It’s unwise to attempt a 1 repetition maximum when you’re learning the movement.
This is one of the classic blunders! The most famous of which is “never get involved in a land war in Asia.”
But only slightly less well-known is this: “Never attempt a 1-rep max as a beginner.”
Even if you can do it with proper form with lighter weights, as soon as the weight gets close to your 1 rep max your form will start to break down, and you are more likely to hurt yourself.
Some words of caution here from Mike Rebold, an expert in exercise physiology:
During 1RM testing, fatigue will happen! One-repetition maximum testing has been found to overload the neuromuscular system resulting in lower motor unit activation, less force production, and ultimately more fatigue. This level of fatigue experienced by the lifter can be enough to result in injury, especially if the lifter is a novice (i.e., beginner).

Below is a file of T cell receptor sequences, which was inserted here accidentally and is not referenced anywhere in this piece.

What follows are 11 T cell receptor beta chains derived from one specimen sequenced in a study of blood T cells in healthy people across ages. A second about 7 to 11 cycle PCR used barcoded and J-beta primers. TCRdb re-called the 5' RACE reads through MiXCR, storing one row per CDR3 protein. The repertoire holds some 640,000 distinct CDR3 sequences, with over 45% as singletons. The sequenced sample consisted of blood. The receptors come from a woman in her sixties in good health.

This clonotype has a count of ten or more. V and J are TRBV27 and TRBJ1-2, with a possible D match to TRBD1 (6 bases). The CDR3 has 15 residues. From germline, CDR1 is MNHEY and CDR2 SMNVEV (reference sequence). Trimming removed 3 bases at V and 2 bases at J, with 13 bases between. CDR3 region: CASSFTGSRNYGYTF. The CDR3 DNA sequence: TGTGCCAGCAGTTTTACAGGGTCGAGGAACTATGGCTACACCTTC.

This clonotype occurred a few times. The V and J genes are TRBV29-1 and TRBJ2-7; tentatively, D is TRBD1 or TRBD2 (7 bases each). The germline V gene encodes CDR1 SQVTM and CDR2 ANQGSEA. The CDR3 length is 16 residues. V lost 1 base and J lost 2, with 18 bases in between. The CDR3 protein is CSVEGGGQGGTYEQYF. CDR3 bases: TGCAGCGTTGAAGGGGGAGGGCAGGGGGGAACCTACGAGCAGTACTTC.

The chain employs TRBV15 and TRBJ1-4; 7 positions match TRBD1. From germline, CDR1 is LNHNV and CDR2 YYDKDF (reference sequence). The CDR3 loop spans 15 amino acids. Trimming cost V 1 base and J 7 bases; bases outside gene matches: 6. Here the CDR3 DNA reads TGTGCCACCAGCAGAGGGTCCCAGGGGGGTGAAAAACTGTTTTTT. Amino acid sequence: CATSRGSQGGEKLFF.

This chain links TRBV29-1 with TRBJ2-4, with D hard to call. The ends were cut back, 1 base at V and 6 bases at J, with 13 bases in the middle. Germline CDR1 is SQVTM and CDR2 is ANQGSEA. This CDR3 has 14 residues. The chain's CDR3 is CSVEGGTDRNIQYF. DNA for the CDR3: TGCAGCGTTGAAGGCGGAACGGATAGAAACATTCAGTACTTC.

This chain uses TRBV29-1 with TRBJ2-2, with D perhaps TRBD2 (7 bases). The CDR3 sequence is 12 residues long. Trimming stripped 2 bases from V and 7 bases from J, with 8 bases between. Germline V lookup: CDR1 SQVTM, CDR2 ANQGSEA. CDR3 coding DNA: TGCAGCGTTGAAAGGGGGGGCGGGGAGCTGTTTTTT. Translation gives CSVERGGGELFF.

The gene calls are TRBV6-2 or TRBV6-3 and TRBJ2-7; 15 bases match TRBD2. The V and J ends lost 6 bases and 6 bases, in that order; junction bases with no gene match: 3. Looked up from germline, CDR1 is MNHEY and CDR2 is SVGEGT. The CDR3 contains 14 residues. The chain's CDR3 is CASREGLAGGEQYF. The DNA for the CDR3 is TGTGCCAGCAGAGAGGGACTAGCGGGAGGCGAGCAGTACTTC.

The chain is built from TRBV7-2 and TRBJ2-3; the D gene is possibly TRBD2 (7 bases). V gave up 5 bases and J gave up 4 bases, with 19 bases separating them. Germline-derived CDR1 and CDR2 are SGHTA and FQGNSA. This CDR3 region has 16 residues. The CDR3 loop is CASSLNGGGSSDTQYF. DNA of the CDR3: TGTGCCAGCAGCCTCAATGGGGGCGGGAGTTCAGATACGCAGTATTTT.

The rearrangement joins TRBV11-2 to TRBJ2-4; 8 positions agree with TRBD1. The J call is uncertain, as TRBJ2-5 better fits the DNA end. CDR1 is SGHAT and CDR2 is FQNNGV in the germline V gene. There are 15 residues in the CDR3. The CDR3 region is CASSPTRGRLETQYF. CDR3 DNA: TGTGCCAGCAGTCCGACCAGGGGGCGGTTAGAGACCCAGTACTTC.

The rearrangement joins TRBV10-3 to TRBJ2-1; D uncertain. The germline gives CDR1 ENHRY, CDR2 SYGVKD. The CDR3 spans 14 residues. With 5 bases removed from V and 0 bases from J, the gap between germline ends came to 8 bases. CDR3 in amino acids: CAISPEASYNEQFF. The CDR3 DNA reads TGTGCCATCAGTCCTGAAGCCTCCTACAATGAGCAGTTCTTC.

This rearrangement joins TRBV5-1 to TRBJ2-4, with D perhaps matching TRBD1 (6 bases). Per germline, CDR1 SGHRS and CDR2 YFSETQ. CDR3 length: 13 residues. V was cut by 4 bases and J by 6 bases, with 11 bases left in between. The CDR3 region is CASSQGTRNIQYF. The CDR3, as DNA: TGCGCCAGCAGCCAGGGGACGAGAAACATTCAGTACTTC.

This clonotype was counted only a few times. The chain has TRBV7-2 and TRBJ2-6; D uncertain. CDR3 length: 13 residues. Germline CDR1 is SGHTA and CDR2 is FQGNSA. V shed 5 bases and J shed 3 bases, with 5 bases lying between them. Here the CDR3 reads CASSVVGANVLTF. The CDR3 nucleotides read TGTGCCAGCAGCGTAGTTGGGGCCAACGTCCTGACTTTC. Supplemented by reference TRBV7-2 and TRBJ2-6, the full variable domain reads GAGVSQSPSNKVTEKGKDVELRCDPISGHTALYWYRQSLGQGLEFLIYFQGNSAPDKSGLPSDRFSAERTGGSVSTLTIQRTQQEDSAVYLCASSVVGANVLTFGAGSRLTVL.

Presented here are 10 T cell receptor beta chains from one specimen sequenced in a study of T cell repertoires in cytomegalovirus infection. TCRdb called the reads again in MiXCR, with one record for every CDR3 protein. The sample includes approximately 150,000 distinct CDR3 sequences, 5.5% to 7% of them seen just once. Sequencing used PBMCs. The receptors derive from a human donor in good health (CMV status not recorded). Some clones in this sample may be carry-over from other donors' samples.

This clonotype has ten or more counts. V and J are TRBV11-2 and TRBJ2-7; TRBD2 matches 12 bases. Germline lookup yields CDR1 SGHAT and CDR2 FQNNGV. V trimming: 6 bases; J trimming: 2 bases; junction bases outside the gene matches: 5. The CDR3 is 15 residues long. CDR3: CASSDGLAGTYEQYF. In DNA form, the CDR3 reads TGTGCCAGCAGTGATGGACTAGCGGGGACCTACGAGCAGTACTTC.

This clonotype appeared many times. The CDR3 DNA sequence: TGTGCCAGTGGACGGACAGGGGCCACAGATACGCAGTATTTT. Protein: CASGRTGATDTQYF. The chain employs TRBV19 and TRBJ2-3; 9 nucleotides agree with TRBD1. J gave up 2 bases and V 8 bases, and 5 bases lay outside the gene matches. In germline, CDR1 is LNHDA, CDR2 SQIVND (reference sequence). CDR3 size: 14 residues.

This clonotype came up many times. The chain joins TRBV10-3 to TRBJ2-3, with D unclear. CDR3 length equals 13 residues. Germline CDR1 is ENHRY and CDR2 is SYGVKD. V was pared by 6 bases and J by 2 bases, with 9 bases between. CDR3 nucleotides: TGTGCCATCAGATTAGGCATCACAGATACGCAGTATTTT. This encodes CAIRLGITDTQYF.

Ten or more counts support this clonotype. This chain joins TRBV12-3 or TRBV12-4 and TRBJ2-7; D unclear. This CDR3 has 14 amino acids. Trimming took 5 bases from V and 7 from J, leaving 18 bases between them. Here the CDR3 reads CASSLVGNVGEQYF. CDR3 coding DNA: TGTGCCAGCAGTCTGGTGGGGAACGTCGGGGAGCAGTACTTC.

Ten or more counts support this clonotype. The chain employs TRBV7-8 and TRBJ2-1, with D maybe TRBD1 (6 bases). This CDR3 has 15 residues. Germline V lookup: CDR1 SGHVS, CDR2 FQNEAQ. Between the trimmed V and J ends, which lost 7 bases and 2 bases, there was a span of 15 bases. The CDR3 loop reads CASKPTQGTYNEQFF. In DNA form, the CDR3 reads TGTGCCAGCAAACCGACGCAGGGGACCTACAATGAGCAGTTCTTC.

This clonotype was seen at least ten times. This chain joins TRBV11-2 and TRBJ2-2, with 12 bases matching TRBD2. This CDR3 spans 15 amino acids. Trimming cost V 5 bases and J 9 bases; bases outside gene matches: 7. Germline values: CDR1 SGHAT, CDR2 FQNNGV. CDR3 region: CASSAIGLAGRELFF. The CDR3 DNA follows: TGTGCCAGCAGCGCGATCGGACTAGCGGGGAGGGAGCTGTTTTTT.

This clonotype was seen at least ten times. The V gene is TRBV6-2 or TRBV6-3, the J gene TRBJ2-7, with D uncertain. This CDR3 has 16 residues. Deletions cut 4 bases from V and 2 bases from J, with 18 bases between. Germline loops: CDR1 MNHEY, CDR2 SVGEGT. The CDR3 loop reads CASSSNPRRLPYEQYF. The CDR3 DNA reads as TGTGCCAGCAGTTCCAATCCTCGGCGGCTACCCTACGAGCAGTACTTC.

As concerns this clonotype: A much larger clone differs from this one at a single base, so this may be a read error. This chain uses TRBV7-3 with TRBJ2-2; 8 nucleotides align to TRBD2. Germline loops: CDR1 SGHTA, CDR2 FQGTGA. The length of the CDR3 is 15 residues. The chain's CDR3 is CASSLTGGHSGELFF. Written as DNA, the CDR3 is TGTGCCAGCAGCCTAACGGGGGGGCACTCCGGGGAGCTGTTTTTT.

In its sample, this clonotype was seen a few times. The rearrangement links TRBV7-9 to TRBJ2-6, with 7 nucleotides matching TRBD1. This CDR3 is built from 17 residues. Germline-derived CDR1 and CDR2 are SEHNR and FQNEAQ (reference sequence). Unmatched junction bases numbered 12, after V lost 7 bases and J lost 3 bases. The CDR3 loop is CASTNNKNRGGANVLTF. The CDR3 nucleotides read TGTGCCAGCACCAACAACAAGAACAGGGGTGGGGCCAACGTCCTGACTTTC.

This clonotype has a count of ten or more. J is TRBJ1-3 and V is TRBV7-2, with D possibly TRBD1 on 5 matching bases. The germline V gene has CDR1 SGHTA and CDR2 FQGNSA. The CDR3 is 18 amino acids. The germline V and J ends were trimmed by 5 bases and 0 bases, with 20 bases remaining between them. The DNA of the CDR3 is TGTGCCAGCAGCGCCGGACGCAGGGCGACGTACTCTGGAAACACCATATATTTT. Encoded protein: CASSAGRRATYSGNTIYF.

When your form starts to break down, you need to have the experience behind you to finish (or bail out of) the lift safely.
If you watch any weightlifting or powerlifting competition, sometimes the lifts are not the prettiest lifts you’ve ever seen.
However, the lifters are experienced enough to handle this, and know how to bail if something goes wrong.
As a beginner, you are not.
If you want to work with a coach that can help you perfect your form and train to hit 1-rep maxes too, we’re here for ya! We’re slightly biased, but having a coach in your corner is an absolute game-changer.
Step #6: what is a respectable amount to be lifting?
The simple answer? The weight that’s right for you.
You are not competing against the guy next to you; you’re competing against the YOU from last week (like racing your ghost in Mario Kart).